Whoever was in charge of the 2010 schedule should be getting a nice basket of Easter eggs any time now. It’ll be addressed from Penrith boss Mick Leary, whose team hosts their season-opener for the first time since 2004.
Coincidentally, that was the last year the penny Panthers cracked the finals – the current longest absence of any NRL club – and it’s just the kind of omen they need to have any hope in 2010.
But first up are the out-of-town Raiders, who couldn’t be more under-rated if they had won three wooden spoons in a row. Penrith sure is home to the biggest rugby league nursery on earth, but something’s in the air of the nation’s capital at the moment because the hottest young talent is on show in Canberra, where five of the seven games the Raiders won were played last year.
Only problem is that’s not where this week’s game is. The party is out at CUA stadium, where the Panthers held a 7-4 (and one draw) record in 2009. And it doesn’t really matter where Canberra play, because they perform on the road like a second-rate circus troupe – last year they lost all but two matches away from home.
Still, let’s hope both sides can at least recognise their own jerseys, because there’s quite a bit of history amongst the squads. New Panthers, centre Adrian Purtell and hitman Nigel Plum (on an extended bench… and he really does look like a hitman!) switched camps over the summer, joining former Raider Nathan Smith and coach Matt Elliott at the foot of the mountains, while one of Canberra’s few acquisitions included journeyman Danny Galea, who spent five years with his junior club Penrith before heading to the Tigers and has now pledged his allegiance to David Furner.
Nevertheless, if there’s a good time to play a young and enthusiastic outfit such as Canberra, now’s as good as ever with rising star Justin Carney and NSW reps Tom Learoyd-Lahrs and Joel Monaghan all out with injury, severely hampering their chances.
Penrith have problems of their own, with gun five-eighth Wade Graham and destructive forward Daine Laurie out with shoulder and toe problems respectively.
Watch out Panthers: The obvious weapons in the Canberra line-up are one-time NSW five-eighth Terry Campese and the elusive Josh Dugan. The entire Green Machine revolves around their peach of a playmaker and while 2009 wasn’t his best year, fans will always remember how he single-handedly pulled his team to the finals two years ago.
Dugan, on the other hand, is an absolute star in the making (if he isn’t already) and is one of the most dangerous kick-returners in the game. He averaged more metres (192) than the rugby league’s man of the moment Jarryd Hayne (172) in 2009 and much more will be expected of his second year.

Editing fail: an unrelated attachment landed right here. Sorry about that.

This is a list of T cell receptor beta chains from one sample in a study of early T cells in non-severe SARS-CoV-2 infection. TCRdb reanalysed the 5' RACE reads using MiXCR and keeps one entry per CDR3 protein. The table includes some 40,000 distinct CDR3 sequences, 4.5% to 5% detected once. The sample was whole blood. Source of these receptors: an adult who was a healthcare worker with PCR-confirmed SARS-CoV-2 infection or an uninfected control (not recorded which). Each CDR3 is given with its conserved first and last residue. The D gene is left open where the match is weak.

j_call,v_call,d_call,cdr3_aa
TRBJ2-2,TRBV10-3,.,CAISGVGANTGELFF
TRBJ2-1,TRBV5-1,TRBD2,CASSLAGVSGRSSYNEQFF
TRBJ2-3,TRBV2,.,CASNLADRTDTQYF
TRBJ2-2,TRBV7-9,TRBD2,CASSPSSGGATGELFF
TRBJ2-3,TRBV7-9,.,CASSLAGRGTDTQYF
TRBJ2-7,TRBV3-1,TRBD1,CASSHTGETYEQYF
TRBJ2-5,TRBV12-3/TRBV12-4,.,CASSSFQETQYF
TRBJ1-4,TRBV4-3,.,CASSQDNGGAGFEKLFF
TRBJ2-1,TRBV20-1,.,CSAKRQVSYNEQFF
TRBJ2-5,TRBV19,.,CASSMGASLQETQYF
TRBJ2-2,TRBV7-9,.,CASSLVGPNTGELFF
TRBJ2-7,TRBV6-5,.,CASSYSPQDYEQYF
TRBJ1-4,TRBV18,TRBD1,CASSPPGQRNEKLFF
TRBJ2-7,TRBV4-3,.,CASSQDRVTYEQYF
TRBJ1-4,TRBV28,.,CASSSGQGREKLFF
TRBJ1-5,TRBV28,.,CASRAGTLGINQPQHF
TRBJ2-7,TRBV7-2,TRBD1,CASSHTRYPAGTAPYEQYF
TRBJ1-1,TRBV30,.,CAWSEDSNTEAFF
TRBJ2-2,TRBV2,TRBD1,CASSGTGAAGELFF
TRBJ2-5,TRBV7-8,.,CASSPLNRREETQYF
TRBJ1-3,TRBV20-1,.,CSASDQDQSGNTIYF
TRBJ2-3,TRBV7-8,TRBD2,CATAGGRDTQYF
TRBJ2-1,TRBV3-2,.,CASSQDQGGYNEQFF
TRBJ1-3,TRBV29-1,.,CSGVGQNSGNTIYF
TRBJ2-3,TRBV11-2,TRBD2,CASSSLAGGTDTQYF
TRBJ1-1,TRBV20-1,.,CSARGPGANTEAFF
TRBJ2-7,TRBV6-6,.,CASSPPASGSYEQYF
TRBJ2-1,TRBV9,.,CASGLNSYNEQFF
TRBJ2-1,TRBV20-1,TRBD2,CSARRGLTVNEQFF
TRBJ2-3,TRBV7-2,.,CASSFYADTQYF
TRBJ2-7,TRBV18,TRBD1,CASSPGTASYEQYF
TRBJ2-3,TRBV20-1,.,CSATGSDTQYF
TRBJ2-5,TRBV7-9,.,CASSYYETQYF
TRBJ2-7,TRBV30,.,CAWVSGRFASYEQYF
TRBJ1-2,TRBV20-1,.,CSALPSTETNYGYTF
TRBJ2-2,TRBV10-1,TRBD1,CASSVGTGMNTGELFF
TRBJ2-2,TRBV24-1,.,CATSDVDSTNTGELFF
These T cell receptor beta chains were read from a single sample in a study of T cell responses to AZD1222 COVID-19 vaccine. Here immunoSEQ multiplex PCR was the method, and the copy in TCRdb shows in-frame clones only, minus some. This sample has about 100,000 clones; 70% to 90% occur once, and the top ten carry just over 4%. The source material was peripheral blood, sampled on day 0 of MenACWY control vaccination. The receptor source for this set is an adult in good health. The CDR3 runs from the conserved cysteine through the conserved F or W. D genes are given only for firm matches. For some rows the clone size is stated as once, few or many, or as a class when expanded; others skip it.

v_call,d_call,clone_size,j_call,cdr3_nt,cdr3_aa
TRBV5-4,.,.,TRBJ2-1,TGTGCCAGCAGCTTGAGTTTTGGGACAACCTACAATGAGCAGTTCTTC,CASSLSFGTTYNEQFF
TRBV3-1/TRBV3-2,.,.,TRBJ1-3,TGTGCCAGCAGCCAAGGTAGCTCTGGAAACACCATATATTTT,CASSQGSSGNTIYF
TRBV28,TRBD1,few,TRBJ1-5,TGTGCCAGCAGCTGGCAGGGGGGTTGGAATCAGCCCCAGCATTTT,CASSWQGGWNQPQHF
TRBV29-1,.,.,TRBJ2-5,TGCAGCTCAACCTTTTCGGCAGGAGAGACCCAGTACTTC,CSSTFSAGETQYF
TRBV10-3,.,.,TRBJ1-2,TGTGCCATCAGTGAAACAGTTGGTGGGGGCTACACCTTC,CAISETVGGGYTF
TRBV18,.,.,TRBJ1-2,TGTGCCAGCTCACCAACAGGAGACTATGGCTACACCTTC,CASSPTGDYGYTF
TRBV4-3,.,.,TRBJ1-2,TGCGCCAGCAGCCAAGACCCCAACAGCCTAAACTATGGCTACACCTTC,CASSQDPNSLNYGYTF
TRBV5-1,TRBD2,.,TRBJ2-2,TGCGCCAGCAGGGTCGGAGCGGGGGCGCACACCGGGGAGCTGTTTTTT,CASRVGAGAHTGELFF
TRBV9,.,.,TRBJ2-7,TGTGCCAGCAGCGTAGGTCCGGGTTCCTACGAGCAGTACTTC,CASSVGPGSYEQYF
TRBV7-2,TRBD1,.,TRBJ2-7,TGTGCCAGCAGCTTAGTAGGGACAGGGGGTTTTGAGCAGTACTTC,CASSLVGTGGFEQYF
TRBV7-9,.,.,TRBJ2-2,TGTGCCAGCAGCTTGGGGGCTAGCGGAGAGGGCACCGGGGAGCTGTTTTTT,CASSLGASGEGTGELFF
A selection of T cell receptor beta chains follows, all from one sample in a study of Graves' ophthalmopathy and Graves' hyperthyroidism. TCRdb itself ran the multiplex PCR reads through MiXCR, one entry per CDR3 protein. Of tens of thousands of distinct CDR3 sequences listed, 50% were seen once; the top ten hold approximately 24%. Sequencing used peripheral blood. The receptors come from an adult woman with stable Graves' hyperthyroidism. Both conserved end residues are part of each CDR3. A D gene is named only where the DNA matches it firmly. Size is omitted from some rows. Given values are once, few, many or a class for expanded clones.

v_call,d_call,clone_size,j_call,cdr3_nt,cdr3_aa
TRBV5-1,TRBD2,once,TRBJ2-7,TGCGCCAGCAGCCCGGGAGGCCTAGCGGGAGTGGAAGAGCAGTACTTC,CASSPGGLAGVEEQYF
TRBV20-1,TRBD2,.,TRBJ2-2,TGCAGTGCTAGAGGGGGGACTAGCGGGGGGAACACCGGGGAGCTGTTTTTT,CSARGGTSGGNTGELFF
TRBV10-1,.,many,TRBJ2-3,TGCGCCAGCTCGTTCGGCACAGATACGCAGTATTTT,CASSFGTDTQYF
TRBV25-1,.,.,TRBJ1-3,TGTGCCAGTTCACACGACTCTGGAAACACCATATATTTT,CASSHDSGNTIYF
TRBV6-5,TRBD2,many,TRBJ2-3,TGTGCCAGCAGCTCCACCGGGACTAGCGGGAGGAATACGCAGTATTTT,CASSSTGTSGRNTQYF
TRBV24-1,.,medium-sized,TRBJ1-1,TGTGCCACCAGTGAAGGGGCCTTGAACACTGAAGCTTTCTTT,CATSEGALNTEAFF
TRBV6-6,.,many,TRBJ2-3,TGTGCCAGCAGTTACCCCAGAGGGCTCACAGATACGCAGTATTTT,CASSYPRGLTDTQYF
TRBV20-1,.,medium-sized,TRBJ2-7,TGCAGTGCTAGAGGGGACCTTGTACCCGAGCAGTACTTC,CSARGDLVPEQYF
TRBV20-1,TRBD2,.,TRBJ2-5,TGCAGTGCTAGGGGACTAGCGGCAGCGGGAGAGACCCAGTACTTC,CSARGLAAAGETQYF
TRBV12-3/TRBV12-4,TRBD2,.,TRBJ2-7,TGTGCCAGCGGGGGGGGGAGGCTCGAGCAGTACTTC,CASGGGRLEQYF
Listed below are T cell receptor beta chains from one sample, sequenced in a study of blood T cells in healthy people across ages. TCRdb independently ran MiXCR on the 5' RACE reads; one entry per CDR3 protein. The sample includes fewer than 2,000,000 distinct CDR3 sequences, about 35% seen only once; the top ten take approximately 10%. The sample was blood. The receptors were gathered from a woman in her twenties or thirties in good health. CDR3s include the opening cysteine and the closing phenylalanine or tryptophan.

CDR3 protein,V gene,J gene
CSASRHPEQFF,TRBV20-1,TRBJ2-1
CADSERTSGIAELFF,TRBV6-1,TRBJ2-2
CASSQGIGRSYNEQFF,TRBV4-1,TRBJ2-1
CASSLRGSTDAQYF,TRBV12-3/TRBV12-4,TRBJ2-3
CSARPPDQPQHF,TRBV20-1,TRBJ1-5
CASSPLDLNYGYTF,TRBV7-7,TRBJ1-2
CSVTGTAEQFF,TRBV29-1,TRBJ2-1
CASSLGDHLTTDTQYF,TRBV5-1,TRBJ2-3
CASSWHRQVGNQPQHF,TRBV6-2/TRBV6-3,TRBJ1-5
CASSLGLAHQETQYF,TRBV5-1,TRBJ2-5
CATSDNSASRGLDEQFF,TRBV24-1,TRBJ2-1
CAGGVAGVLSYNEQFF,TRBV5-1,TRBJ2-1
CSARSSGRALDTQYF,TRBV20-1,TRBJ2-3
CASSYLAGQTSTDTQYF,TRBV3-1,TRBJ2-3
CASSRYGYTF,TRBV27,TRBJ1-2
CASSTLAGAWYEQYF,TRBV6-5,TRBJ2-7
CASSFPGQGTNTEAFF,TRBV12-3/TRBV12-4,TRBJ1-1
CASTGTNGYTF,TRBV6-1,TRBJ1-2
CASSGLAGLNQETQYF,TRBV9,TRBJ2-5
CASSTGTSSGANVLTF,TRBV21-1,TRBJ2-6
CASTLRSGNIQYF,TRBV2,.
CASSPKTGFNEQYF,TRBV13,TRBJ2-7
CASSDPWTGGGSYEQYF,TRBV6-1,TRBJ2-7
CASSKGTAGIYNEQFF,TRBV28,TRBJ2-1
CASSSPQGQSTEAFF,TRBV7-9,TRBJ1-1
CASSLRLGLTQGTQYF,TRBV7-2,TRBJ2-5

The interesting stat is that the Raiders had more half-breaks than any other team in the competition (48) last year, and if any of their support runners can get on the end of these, Penrith could be in a lot of trouble.
Watch out Raiders: Two words: Michael Jennings. This out-and-out superstar has established himself as one of the most electrifying talents in the game today. Blessed with the breathtaking ability to make Speedy Gonzalez look like Porky Pig in defence, ‘Jenko’ will be Penrith’s go-to man all year.
When the Panthers needed a spark last year, Jennings delivered and was the only Panther to hit double digits in line-breaks (22) and tries (17). His left-side combination with enigmatic second-rower Frank Pritchard proved to be the most formidable last year, Penrith scoring 30 tries on that part of the field – more than any other team in the NRL.
Fill-in centre Joel Thompson could well be in for the worst night of his life if Penrith can isolate the oft-used forward.
Where it will be won: With heavy rain and storms predicted for the opening night of the year, ball handling is the priority in this clash. And this is where the Raiders hold the advantage. In 2009, only the Broncos and the Dragons made fewer errors (279), while the Panthers were one of the worst (302) in the comp. This could make the match closer than it should be, but with experienced forwards in Petero Civoniceva, Trent Waterhouse, Pritchard and Luke Lewis, Penrith have enough experience to guide them home.
The history: Played 55; Penrith 27, Canberra 27, drawn 1. Before last year, the Raiders had beaten Penrith five of the past six games, but the Panthers took out both matches in 2009 to square the overall ledger.
Penrith supporters may still be hurting from the club’s record 74-12 loss at Canberra Stadium two years ago.
Conclusion: The Raiders were always going to be up against it having to play away from home, but the fact that three of their strike players are out makes their task a lot more difficult.
Penrith are a side at almost full strength and in form, having comprehensively won both of their trials in the pre-season. Unfortunately for Canberra, the odds are stacked against them and only the forecast of heavy rain saves them from an opening night demolition.
Penrith by 10.
Match officials: Referees – Steve Lyons & Alan Shortall; Sideline officials – Daniel Eastwood and Luke Phillips; Video Referee – Russel Smith
Televised: Fox Sports 2 – live from 7:30pm.